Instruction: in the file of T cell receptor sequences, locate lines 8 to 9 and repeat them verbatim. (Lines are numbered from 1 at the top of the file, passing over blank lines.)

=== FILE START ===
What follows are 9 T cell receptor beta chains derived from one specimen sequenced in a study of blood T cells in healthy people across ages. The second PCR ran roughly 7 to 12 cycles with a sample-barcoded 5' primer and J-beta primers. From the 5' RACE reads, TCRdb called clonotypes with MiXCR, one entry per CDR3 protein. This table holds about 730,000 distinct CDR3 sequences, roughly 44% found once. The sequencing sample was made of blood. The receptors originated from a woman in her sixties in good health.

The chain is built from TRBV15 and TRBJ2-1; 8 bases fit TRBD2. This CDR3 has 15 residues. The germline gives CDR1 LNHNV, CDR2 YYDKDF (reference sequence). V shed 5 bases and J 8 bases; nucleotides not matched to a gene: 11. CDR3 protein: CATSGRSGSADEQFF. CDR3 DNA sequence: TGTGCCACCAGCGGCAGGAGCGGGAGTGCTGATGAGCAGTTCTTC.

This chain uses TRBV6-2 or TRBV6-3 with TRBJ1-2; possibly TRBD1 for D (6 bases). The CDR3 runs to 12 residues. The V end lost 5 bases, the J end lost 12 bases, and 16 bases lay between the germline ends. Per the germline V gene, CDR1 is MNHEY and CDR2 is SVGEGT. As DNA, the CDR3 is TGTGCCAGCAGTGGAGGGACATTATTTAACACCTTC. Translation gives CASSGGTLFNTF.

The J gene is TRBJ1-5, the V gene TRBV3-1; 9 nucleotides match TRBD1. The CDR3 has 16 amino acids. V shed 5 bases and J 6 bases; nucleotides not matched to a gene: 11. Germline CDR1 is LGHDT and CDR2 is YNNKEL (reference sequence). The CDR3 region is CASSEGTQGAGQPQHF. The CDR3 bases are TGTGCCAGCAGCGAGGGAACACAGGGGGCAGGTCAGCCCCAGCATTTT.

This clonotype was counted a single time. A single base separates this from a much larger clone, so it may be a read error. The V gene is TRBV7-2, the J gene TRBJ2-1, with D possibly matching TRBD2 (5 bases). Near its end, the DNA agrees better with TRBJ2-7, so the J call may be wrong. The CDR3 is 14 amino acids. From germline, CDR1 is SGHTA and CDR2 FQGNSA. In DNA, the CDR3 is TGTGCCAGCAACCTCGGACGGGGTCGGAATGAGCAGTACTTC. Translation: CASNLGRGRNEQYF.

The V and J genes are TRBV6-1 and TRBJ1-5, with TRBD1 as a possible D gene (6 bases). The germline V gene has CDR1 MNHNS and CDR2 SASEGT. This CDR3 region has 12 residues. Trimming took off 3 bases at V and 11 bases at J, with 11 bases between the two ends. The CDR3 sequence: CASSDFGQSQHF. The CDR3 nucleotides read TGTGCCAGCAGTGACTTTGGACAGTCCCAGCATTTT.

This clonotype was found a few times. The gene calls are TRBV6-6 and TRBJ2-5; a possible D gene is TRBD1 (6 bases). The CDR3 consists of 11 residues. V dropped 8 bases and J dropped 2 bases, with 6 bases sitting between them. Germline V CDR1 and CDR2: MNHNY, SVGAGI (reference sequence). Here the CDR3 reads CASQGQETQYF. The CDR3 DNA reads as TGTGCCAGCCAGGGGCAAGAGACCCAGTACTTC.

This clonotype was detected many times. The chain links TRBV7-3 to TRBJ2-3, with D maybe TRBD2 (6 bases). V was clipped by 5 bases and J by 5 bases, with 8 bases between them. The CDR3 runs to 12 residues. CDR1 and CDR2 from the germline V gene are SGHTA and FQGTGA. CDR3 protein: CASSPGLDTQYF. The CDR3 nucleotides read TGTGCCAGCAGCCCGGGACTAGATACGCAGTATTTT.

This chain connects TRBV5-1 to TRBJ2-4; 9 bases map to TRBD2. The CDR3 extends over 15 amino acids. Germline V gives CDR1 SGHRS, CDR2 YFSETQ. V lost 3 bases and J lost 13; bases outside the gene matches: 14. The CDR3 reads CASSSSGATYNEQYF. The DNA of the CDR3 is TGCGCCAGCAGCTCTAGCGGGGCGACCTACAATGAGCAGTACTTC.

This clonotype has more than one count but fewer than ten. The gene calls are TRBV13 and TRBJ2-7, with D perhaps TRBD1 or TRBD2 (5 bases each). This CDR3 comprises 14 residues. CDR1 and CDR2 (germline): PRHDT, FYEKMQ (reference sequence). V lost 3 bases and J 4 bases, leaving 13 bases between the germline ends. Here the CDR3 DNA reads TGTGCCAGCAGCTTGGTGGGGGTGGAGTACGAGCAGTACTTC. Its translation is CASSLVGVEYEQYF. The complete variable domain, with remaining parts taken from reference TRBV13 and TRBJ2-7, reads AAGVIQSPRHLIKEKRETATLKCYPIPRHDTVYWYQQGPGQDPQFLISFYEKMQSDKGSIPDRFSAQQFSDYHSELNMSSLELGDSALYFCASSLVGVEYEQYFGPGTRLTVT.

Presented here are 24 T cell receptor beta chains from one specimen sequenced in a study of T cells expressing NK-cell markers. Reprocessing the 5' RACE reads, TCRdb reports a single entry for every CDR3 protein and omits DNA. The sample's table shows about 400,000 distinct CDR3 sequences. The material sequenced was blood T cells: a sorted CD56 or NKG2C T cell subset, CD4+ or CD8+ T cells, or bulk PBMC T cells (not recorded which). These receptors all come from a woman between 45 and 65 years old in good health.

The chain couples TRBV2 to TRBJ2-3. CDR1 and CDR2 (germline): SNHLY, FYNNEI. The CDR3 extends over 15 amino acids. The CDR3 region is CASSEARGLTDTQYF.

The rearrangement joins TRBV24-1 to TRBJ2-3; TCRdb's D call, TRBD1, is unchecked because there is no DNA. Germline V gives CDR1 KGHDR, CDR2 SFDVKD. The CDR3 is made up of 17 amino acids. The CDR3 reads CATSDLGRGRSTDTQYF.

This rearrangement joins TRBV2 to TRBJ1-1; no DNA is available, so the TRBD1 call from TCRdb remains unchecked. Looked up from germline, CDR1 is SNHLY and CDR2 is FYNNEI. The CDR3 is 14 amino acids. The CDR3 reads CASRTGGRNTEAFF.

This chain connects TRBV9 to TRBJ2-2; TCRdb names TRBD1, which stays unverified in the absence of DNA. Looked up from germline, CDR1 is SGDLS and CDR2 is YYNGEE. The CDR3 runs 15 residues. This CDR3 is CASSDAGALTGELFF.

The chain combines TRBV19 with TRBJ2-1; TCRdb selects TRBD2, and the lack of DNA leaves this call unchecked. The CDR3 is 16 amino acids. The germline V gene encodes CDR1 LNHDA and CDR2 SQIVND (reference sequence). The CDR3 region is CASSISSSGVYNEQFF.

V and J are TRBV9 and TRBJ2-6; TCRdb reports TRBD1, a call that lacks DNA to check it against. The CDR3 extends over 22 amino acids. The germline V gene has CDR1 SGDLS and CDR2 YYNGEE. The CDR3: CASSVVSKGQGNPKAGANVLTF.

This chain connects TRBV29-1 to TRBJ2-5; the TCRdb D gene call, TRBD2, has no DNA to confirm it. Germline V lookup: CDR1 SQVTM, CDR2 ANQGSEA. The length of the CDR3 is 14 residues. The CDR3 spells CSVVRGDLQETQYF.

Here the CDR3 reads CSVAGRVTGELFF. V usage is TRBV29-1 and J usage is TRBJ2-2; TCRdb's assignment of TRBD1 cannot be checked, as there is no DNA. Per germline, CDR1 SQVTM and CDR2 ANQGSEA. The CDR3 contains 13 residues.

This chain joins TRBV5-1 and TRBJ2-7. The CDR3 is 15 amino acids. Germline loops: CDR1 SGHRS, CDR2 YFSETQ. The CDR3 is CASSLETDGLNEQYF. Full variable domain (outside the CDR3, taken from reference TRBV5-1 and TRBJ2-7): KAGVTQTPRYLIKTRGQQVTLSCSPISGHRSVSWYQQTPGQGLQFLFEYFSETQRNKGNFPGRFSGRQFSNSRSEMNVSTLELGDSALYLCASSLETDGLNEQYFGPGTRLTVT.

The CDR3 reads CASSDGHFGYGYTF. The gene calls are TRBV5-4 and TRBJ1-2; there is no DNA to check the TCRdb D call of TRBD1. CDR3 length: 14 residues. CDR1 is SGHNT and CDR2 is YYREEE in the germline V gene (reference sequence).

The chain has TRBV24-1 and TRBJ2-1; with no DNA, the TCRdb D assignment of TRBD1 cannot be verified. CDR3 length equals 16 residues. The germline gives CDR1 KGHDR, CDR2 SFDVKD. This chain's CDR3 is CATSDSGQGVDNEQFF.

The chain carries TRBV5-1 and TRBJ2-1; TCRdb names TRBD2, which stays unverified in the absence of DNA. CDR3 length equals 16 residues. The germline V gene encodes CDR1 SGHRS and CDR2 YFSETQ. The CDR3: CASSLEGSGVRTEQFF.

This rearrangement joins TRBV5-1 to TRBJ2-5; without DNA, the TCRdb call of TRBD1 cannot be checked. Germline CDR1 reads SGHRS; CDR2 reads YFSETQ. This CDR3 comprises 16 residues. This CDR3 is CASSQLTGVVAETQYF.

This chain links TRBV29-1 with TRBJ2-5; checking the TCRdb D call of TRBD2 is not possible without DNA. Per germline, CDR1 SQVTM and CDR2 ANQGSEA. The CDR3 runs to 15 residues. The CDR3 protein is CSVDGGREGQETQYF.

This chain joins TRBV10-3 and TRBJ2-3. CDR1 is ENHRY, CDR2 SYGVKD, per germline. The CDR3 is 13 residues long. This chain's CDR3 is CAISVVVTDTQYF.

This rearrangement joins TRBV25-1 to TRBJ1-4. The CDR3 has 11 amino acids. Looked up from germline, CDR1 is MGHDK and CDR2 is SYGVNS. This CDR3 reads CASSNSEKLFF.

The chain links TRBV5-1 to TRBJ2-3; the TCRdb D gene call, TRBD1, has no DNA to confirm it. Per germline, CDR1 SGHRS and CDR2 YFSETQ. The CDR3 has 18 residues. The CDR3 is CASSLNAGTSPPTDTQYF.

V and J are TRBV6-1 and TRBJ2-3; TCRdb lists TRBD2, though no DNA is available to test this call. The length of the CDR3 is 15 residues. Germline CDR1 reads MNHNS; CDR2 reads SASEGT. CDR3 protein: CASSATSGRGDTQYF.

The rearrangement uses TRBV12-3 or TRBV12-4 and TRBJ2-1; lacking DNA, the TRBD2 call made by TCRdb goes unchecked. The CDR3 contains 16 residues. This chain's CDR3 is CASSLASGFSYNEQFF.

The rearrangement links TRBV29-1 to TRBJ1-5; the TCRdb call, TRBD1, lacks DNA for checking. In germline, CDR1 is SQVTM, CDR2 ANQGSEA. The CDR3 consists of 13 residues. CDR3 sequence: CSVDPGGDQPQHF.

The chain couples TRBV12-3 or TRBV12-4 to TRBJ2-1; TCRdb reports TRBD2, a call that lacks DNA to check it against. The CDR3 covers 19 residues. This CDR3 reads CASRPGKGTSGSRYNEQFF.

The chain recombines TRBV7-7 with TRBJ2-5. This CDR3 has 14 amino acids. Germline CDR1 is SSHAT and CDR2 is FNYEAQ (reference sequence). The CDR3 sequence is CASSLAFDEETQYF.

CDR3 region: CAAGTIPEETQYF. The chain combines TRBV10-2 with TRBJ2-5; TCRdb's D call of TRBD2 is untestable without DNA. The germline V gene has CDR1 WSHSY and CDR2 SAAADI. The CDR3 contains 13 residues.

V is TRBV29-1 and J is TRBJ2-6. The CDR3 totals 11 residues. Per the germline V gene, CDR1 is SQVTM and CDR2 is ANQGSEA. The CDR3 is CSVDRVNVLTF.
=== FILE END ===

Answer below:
This clonotype was detected many times. The chain links TRBV7-3 to TRBJ2-3, with D maybe TRBD2 (6 bases). V was clipped by 5 bases and J by 5 bases, with 8 bases between them. The CDR3 runs to 12 residues. CDR1 and CDR2 from the germline V gene are SGHTA and FQGTGA. CDR3 protein: CASSPGLDTQYF. The CDR3 nucleotides read TGTGCCAGCAGCCCGGGACTAGATACGCAGTATTTT.

This chain connects TRBV5-1 to TRBJ2-4; 9 bases map to TRBD2. The CDR3 extends over 15 amino acids. Germline V gives CDR1 SGHRS, CDR2 YFSETQ. V lost 3 bases and J lost 13; bases outside the gene matches: 14. The CDR3 reads CASSSSGATYNEQYF. The DNA of the CDR3 is TGCGCCAGCAGCTCTAGCGGGGCGACCTACAATGAGCAGTACTTC.